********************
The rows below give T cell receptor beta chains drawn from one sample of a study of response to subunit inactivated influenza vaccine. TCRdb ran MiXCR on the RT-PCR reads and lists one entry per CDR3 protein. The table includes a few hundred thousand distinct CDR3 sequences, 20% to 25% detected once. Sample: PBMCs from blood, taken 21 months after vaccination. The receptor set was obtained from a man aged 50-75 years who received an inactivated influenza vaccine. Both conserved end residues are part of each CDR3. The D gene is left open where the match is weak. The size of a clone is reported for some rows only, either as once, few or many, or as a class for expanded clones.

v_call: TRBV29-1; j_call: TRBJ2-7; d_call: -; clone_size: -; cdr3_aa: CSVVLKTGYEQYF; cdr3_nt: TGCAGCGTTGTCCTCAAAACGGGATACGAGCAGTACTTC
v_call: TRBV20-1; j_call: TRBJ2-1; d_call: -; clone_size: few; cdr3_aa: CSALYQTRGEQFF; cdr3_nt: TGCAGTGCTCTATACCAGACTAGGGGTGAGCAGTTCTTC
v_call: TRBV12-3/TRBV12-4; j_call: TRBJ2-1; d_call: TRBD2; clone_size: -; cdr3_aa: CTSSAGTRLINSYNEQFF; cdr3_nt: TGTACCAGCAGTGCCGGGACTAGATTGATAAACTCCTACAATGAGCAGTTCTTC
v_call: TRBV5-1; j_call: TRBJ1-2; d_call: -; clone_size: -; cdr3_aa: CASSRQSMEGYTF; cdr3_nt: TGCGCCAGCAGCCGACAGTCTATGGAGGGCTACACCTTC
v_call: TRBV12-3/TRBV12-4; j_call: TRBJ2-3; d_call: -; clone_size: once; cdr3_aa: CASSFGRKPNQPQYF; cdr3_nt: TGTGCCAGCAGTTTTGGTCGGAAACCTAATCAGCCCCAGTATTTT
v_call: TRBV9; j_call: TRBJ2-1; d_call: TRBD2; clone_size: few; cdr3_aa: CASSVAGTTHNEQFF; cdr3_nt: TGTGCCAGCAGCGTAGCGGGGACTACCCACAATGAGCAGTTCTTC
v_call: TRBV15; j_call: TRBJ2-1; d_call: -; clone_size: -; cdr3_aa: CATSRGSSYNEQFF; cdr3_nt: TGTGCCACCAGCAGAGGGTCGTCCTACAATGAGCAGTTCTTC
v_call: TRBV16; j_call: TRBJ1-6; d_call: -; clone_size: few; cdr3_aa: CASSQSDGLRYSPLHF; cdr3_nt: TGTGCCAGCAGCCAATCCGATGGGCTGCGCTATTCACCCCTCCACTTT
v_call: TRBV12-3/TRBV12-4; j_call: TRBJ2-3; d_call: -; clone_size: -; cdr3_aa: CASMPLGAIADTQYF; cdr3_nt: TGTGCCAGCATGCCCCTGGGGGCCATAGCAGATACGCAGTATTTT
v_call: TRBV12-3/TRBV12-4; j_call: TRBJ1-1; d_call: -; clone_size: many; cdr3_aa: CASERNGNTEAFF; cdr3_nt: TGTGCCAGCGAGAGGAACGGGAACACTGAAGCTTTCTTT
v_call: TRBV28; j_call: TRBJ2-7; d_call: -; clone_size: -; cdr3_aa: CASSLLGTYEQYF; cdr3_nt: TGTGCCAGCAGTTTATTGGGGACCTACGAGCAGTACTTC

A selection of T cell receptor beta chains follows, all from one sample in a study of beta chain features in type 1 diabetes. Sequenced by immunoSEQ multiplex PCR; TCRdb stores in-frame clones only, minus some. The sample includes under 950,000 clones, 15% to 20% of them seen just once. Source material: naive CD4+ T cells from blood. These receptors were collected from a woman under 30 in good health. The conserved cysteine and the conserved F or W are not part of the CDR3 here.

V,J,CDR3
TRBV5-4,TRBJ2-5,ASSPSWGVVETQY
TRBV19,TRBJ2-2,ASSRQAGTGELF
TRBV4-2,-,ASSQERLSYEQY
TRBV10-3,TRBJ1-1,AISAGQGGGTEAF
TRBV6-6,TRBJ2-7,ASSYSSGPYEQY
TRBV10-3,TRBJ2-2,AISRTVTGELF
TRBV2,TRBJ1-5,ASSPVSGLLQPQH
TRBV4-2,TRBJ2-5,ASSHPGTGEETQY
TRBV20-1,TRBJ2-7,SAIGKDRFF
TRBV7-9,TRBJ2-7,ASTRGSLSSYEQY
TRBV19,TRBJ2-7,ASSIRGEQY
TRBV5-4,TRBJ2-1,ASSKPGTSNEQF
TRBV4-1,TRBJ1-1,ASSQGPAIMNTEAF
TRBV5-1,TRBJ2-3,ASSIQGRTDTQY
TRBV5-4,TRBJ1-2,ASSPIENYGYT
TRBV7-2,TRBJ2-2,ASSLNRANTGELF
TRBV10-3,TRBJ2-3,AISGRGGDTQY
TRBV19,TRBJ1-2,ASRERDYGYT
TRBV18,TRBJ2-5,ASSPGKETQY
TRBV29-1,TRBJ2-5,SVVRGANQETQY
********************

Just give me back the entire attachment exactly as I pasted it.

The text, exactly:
The rows below give T cell receptor beta chains drawn from one sample of a study of response to subunit inactivated influenza vaccine. TCRdb ran MiXCR on the RT-PCR reads and lists one entry per CDR3 protein. The table includes a few hundred thousand distinct CDR3 sequences, 20% to 25% detected once. Sample: PBMCs from blood, taken 21 months after vaccination. The receptor set was obtained from a man aged 50-75 years who received an inactivated influenza vaccine. Both conserved end residues are part of each CDR3. The D gene is left open where the match is weak. The size of a clone is reported for some rows only, either as once, few or many, or as a class for expanded clones.

v_call: TRBV29-1; j_call: TRBJ2-7; d_call: -; clone_size: -; cdr3_aa: CSVVLKTGYEQYF; cdr3_nt: TGCAGCGTTGTCCTCAAAACGGGATACGAGCAGTACTTC
v_call: TRBV20-1; j_call: TRBJ2-1; d_call: -; clone_size: few; cdr3_aa: CSALYQTRGEQFF; cdr3_nt: TGCAGTGCTCTATACCAGACTAGGGGTGAGCAGTTCTTC
v_call: TRBV12-3/TRBV12-4; j_call: TRBJ2-1; d_call: TRBD2; clone_size: -; cdr3_aa: CTSSAGTRLINSYNEQFF; cdr3_nt: TGTACCAGCAGTGCCGGGACTAGATTGATAAACTCCTACAATGAGCAGTTCTTC
v_call: TRBV5-1; j_call: TRBJ1-2; d_call: -; clone_size: -; cdr3_aa: CASSRQSMEGYTF; cdr3_nt: TGCGCCAGCAGCCGACAGTCTATGGAGGGCTACACCTTC
v_call: TRBV12-3/TRBV12-4; j_call: TRBJ2-3; d_call: -; clone_size: once; cdr3_aa: CASSFGRKPNQPQYF; cdr3_nt: TGTGCCAGCAGTTTTGGTCGGAAACCTAATCAGCCCCAGTATTTT
v_call: TRBV9; j_call: TRBJ2-1; d_call: TRBD2; clone_size: few; cdr3_aa: CASSVAGTTHNEQFF; cdr3_nt: TGTGCCAGCAGCGTAGCGGGGACTACCCACAATGAGCAGTTCTTC
v_call: TRBV15; j_call: TRBJ2-1; d_call: -; clone_size: -; cdr3_aa: CATSRGSSYNEQFF; cdr3_nt: TGTGCCACCAGCAGAGGGTCGTCCTACAATGAGCAGTTCTTC
v_call: TRBV16; j_call: TRBJ1-6; d_call: -; clone_size: few; cdr3_aa: CASSQSDGLRYSPLHF; cdr3_nt: TGTGCCAGCAGCCAATCCGATGGGCTGCGCTATTCACCCCTCCACTTT
v_call: TRBV12-3/TRBV12-4; j_call: TRBJ2-3; d_call: -; clone_size: -; cdr3_aa: CASMPLGAIADTQYF; cdr3_nt: TGTGCCAGCATGCCCCTGGGGGCCATAGCAGATACGCAGTATTTT
v_call: TRBV12-3/TRBV12-4; j_call: TRBJ1-1; d_call: -; clone_size: many; cdr3_aa: CASERNGNTEAFF; cdr3_nt: TGTGCCAGCGAGAGGAACGGGAACACTGAAGCTTTCTTT
v_call: TRBV28; j_call: TRBJ2-7; d_call: -; clone_size: -; cdr3_aa: CASSLLGTYEQYF; cdr3_nt: TGTGCCAGCAGTTTATTGGGGACCTACGAGCAGTACTTC

A selection of T cell receptor beta chains follows, all from one sample in a study of beta chain features in type 1 diabetes. Sequenced by immunoSEQ multiplex PCR; TCRdb stores in-frame clones only, minus some. The sample includes under 950,000 clones, 15% to 20% of them seen just once. Source material: naive CD4+ T cells from blood. These receptors were collected from a woman under 30 in good health. The conserved cysteine and the conserved F or W are not part of the CDR3 here.

V,J,CDR3
TRBV5-4,TRBJ2-5,ASSPSWGVVETQY
TRBV19,TRBJ2-2,ASSRQAGTGELF
TRBV4-2,-,ASSQERLSYEQY
TRBV10-3,TRBJ1-1,AISAGQGGGTEAF
TRBV6-6,TRBJ2-7,ASSYSSGPYEQY
TRBV10-3,TRBJ2-2,AISRTVTGELF
TRBV2,TRBJ1-5,ASSPVSGLLQPQH
TRBV4-2,TRBJ2-5,ASSHPGTGEETQY
TRBV20-1,TRBJ2-7,SAIGKDRFF
TRBV7-9,TRBJ2-7,ASTRGSLSSYEQY
TRBV19,TRBJ2-7,ASSIRGEQY
TRBV5-4,TRBJ2-1,ASSKPGTSNEQF
TRBV4-1,TRBJ1-1,ASSQGPAIMNTEAF
TRBV5-1,TRBJ2-3,ASSIQGRTDTQY
TRBV5-4,TRBJ1-2,ASSPIENYGYT
TRBV7-2,TRBJ2-2,ASSLNRANTGELF
TRBV10-3,TRBJ2-3,AISGRGGDTQY
TRBV19,TRBJ1-2,ASRERDYGYT
TRBV18,TRBJ2-5,ASSPGKETQY
TRBV29-1,TRBJ2-5,SVVRGANQETQY